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DUBAI: For Palestinians living in the Gaza Strip, “home” is a concept that rarely conjures images of safety and stability.

Israel and Hamas have fought four short but savage wars since the militant group seized control of this sliver of territory in 2007.

With each wave of violence comes a fresh cycle of destruction and reconstruction, a “recycling of pain,” as Mohamed Abusal, an artist based in Gaza, told Arab News.

At the end of May, tens of thousands of Palestinians returned to their homes in Gaza to inspect the damage following 11 days of fighting — the gravest escalation in hostilities since the 2014 war.

According to Palestinian officials, at least 2,000 housing units were destroyed and 15,000 damaged by the latest bout of violence, further degrading the already fragile humanitarian situation in Gaza, long squeezed by an Israeli and Egyptian blockade.

Gaza had not yet recovered from the 2014 war when the fighting resumed on May 10. Older buildings now stand like crumbling tombstones alongside newly shattered edifices. It is a sight all too familiar to residents of the territory.

To help redefine Gaza’s ravaged urban topography, Palestinian architect Salem Al-Qudwa has developed a series of designs for self-build homes, which are flexible, green and affordable.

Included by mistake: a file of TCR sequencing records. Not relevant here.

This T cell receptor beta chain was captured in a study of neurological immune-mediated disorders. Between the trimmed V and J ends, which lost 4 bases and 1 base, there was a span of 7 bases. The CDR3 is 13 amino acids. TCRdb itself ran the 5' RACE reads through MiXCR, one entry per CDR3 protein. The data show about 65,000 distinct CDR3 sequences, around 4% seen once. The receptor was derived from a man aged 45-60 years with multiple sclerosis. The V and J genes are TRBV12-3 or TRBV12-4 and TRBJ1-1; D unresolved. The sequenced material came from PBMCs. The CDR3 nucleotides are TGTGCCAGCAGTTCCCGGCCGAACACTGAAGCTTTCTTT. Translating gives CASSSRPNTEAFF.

The innovative design means the units can be built on sand or rubble and easily slotted together, allowing extended families to live under one roof — a potential lifeline for those widowed or orphaned by the recent fighting.

“These are homes that can empower the Gazan community,” said Al-Qudwa, a fellow of the Conflict and Peace with Religion and Public Life program at Harvard Divinity School.

Palestinian architect Salem Al-Qudwa


“The Israelis destroyed multi-story buildings and threw their inhabitants into poverty. They have lost everything. This is the problem right now, this endless cycle of destruction and reconstruction, but, more importantly, destroying the physical as well as social fabric of Gazan society.”

Al-Qudwa was appalled to see a repeat of the havoc wreaked on Gaza in 2014.

“Those attacks pushed Gaza back by several decades, destroying the infrastructure of many parts of the city and also the social fabric, which is crucial in relation to housing,” he said. “Now the conflict in 2021 is pushing Gaza back 50 years.”

The 2014 war destroyed around 18,000 homes, leaving an estimated 100,000 Palestinians homeless. However, the temporary wooden structures built by international aid agencies involved in post-war reconstruction were not conducive to the needs of large families and did not provide adequate temperature controls.

Instead of consulting with locals on how to proceed with Gaza’s reconstruction, aid agencies turned to foreign architects, “coming to replace our social structure with a mud house, a sandbag or a wooden shelter,” Al-Qudwa said.


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